Mngeni's death unlikely to affect Dewani trial

Experts say Xolile Mngeni was found to be an unreliable witness in his own trial.

Xolile Mngeni consults with his lawyer on 19 November 2012 in the Western Cape High Court right after hearing that he had been found guilty of the murder of Anni Dewani. Picture: Aletta Gardner/EWN

CAPE TOWN - A Cape Town lawyer says the death of the man who killed Anni Dewani is unlikely to have any impact on her husband's murder trial.

Experts found that Xolile Mngeni, convicted of shooting her, was an unreliable witness in his own trial.

Its unlikely Mngeni would've been called to testify in the matter, which will resume this morning in the Western Cape High Court.

Mngeni died at Goodwood prison on Saturday after being diagnosed with a terminal brain tumor in 2011.

Correctional facility officials say an autopsy is expected to be conducted soon.

Correctional service's Delekile Klass says this could take a while.

"It differs from hospital to hospital. It depends on where it is done and how fast they can get a pathologist. Some take weeks others take months."

Mngeni and two other men, Mziwamadoda Qwabe and Zola Tongo were sentenced for their role in the killing of Anni four years ago.

It's alleged Anni's husband, Shrien Dewani, hired them to kill her during their honeymoon.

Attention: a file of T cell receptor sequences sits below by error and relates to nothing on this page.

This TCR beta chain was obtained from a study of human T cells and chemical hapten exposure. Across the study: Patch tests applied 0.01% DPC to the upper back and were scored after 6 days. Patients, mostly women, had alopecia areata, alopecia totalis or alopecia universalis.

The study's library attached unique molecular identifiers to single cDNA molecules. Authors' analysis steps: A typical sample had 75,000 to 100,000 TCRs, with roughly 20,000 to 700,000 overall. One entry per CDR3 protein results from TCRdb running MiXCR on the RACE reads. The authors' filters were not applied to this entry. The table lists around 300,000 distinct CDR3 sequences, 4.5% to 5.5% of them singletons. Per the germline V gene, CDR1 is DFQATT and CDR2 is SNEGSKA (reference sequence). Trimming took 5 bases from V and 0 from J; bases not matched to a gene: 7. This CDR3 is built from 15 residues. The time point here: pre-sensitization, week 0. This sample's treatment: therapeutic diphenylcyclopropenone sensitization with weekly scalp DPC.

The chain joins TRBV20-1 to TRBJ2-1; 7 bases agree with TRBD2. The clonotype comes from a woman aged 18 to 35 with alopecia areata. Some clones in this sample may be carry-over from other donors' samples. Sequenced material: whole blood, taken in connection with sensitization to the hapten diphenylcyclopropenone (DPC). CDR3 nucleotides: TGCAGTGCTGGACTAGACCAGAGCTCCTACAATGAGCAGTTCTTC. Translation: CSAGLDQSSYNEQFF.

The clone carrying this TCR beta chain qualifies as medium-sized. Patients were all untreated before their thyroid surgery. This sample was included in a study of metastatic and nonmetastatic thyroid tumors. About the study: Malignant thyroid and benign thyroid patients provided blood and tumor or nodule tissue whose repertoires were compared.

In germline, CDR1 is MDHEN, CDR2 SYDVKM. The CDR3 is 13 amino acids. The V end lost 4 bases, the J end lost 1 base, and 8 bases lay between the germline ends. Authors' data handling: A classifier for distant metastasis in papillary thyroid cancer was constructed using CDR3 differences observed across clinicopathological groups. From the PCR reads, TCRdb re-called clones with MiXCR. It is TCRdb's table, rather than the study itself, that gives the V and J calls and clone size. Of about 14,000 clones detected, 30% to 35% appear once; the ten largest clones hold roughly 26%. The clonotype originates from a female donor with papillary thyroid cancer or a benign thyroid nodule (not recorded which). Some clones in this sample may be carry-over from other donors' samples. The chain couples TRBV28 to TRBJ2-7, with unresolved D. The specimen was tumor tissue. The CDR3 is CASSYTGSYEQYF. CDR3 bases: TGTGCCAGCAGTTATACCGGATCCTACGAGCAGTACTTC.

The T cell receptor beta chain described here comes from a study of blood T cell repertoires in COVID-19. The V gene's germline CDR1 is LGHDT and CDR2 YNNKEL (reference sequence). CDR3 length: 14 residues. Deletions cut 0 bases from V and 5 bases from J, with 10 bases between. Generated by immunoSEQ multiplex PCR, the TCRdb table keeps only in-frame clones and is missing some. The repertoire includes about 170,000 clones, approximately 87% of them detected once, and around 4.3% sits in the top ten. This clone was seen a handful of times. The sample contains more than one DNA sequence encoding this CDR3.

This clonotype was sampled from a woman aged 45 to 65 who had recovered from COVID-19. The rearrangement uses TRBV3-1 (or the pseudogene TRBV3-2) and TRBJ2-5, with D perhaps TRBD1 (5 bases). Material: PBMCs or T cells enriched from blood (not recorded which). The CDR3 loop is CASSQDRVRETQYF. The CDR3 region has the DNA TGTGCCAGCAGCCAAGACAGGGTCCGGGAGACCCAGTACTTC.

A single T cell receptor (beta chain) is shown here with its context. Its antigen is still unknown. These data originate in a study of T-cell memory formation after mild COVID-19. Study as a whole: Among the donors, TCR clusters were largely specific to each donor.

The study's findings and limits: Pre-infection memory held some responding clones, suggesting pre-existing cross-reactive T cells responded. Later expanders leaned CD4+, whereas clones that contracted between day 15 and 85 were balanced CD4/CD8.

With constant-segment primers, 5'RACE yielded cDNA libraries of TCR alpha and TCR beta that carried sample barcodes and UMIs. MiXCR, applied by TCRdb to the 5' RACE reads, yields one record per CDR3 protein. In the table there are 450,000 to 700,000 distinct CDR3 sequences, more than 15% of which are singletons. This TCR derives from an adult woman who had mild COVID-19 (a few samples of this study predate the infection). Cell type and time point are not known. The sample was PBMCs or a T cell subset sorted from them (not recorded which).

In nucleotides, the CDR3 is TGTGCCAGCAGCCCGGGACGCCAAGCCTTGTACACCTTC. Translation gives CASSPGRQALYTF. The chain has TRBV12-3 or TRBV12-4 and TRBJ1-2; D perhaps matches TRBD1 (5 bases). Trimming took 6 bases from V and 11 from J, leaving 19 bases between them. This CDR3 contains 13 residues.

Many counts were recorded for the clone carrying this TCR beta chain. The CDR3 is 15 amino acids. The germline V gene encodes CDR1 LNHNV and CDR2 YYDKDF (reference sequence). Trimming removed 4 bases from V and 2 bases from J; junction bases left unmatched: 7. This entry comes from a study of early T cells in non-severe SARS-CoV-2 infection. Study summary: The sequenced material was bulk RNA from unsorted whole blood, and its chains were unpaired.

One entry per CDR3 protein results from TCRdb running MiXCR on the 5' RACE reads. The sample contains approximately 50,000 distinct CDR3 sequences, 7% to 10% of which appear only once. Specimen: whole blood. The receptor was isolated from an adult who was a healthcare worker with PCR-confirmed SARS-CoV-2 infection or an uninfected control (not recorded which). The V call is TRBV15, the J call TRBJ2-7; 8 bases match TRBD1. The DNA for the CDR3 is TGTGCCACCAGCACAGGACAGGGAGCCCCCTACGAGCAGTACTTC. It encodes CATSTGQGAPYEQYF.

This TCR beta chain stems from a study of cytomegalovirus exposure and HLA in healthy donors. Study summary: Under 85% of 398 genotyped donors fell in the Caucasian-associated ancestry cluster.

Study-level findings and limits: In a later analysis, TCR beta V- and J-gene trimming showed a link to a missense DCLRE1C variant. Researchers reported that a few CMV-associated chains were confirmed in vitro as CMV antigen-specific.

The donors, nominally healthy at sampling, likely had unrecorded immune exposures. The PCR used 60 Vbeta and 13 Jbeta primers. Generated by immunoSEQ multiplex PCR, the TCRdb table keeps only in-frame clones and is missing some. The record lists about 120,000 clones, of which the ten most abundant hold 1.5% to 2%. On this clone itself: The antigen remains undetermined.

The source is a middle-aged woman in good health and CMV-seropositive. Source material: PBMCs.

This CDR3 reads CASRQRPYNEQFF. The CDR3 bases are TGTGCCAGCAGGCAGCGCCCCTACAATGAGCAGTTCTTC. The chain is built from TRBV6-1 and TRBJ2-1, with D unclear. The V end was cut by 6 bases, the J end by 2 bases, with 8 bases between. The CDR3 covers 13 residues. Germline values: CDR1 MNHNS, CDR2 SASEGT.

As Dewani returns to court this morning, independent Cape Town lawyer William Booth says Mgeni's death will not impact the trial.

"I never anticipated at all that the state would be calling him because I don't think they will regard him as a credible witness."

Qwabe and Tongo entered into pleas bargains with the state shortly after they were arrested for the murder.

Qwabe was the second witness in the trial while Tongo is also expected to be called to testify.


Meanwhile the prosecution will call its seventh witness today after evidence they wanted to submit was rejected by the court.

Last week, the court ruled certain evidence related to Dewani's sexuality was inadmissable.

Prosecutor Adrian Mopp wanted to submit sexually explicit email exchanges between Dewani and an unnamed man as evidence the British businessman was conflicted about getting married.

But Dewani's lawyer Francios Van Zyl successfully argued the emails were not relevant because they predated the hijacking by more than a year.

Judge Janette Traverso also questioned whether Dewani's sexuality had any bearing on his guilt.

The case was postponed on Tuesday because a member of the prosecution was down with chicken pox.